(Howard Weitzman is the former Nassau County Comptroller.)
No matter who won the last county election it was clear the County would be going down a tough financial road. A difficult economy, falling tax receipts, an increasing structural gap along with the political difficulty in raising additional revenues have combined to create a perfect storm for all local governments. But the new Mangano administration seems to be drowning in a fiscal tsunami, without a tree to climb. His rescue plan is based on an old copy of Tom Gullota’s guide to County government – borrow, over estimate revenues, under estimate expenses, sell property, and if that’s not enough borrow more.
People who love showers always demean us people who prefer baths in this manner: “How can you lie there in your own filth?”
People who love baths answer, “Don’t be silly, a bath is so much more relaxing. You wash leisurely and carefully but you are rested and less stressed.”
There is no doubt that a shower is faster. If you are going to work or time is a factor, a shower is much more practical. Actually both are used to wash your body and rinse your hair. I prefer to shave in the shower as all that rushing water affords a better and closer trim.
The Election Inspector
Yes, I am an election inspector.
Every primary election and on the first Tuesday in November I do my patriotic duty. Getting up at 4:30 a.m. to be at the polling place by 5 a.m. is the most unpleasant part of my duty. Sitting at the desk until 9 p.m. this year was particularly profound.
About 20-years ago I was swimming in the ocean off Long Beach, where I live, and someone pointed to a cluster of girls that had drifted towards the jetty, the rock formation that helps to protect the shoreline from erosion. The girls must have been pulled out by the undertow and were unnoticed by the lifeguards.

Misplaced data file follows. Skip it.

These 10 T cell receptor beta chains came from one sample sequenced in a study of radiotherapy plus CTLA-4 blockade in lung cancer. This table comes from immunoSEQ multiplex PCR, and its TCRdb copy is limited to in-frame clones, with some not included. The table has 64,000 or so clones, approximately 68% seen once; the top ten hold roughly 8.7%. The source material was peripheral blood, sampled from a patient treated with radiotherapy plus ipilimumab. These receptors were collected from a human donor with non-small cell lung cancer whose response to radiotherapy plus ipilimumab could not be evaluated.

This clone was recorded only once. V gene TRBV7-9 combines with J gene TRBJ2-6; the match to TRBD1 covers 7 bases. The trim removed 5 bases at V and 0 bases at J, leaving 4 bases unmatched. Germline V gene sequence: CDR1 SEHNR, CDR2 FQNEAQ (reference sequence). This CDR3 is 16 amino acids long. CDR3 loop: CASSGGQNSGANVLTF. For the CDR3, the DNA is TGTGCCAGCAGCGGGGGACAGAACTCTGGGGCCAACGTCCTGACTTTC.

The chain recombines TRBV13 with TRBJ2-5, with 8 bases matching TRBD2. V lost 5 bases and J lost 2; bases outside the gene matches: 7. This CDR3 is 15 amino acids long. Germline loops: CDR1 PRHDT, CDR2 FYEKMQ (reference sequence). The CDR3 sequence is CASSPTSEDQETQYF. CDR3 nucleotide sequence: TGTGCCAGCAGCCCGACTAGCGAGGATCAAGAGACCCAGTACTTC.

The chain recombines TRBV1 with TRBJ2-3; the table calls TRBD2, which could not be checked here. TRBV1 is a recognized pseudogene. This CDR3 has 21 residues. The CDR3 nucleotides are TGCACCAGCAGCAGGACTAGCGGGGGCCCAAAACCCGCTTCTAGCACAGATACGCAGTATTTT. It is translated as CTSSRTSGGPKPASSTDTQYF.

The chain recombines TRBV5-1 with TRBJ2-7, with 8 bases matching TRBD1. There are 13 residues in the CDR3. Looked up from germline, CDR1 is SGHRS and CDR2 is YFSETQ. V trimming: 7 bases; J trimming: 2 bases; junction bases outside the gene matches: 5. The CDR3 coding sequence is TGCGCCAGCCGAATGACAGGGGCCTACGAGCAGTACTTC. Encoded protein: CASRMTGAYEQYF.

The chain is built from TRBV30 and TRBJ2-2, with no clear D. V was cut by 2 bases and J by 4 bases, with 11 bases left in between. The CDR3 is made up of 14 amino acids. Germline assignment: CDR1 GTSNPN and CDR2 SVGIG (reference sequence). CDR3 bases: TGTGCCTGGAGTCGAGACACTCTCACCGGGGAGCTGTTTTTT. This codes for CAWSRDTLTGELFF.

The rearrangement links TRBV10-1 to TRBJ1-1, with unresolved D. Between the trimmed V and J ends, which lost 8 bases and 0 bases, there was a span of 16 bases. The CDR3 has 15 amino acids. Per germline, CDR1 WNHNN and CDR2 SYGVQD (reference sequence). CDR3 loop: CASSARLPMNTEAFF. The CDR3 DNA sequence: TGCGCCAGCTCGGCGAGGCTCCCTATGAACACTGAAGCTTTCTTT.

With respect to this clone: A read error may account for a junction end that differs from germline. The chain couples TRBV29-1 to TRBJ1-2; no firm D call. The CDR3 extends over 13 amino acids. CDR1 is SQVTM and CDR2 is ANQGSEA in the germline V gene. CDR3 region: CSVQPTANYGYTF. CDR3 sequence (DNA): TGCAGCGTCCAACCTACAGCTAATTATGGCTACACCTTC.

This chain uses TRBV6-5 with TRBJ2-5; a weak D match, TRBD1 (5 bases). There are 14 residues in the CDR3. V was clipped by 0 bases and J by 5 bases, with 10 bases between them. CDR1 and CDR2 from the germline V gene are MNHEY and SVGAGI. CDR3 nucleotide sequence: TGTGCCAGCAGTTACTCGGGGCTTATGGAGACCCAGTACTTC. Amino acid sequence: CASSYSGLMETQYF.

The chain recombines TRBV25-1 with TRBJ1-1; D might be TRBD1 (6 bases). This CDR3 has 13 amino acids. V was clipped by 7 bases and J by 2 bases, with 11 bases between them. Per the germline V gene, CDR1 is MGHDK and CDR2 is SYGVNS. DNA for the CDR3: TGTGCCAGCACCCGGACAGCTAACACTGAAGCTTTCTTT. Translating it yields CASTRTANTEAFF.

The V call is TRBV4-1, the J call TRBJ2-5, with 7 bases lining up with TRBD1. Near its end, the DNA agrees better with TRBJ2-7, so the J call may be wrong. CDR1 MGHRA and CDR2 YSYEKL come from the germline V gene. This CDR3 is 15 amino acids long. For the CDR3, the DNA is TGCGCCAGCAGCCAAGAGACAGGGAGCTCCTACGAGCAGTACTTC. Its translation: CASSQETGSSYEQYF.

As the Metropolitan Transportation Authority (MTA) prepares to hold public hearings on proposed fare and toll modifications that would be implemented on or about January 1, 2011, I would like to take this opportunity to express my staunch objection to any fare increases. Their plan includes an average increase of more than 8 percent in ticket and toll prices. Given the ways the MTA has already managed to tax the paychecks of New Yorkers, I find this measure to be completely unacceptable.
The 2010 baseball season is slowly drawing to its October close. Waiting in the wings and “rarin’ to go” are the football, basketball and even the hockey teams. America is blessed with so many wonderful sports teams and seasons to observe them.
In Europe, most countries concentrate on only one sport, soccer. Nothing diminishes or takes away from this game. In our country sport fans must go from the playoffs in baseball, which sometimes wind down in early November to the beginnings of other contests which carry us through the dark winter.
September is when pennant races heat up, while October is when the World Series is played. Last year during both months at the Fire Island Hawk Watch, while counting migrating raptors, I found myself musing about the athletic abilities of these birds and how they compared with those of baseball players. With some first hand observation and a hefty dose of imagination, this is what an all-raptor baseball team would look like, position-by-position, if raptors could field, run and throw.
My generation grew up with radio.
Today, radio is secondary to that all-consuming monster called television, and the Internet. With radio, you could do a crossword puzzle, file your fingernails (or toenails), or even shave while listening.
Southern Hospitality, Part Two
The name Vanderbilt has its own mystique. The family came from Holland, the town of Bilt. Vander means “from the” and Bilt is the geographical place.
Cornelius Vanderbilt (1794-1877), the patriarch, was American-born, and a real “go-getter.” He exited school at an early age and entered into various capitalist ventures. Steamships and railroads (New York Central) were the source of his spectacular fortune of $100 million.
When I took office in January, I inherited a government that is worse off than it was in 2001. A staggering $286 million deficit looms and tough decisions have to be made in order to fix Nassau County’s finances. An easy fix would have been to raise property taxes 36 percent - but I won’t accept that option as a solution because taxpayers need relief during these poor economic times.
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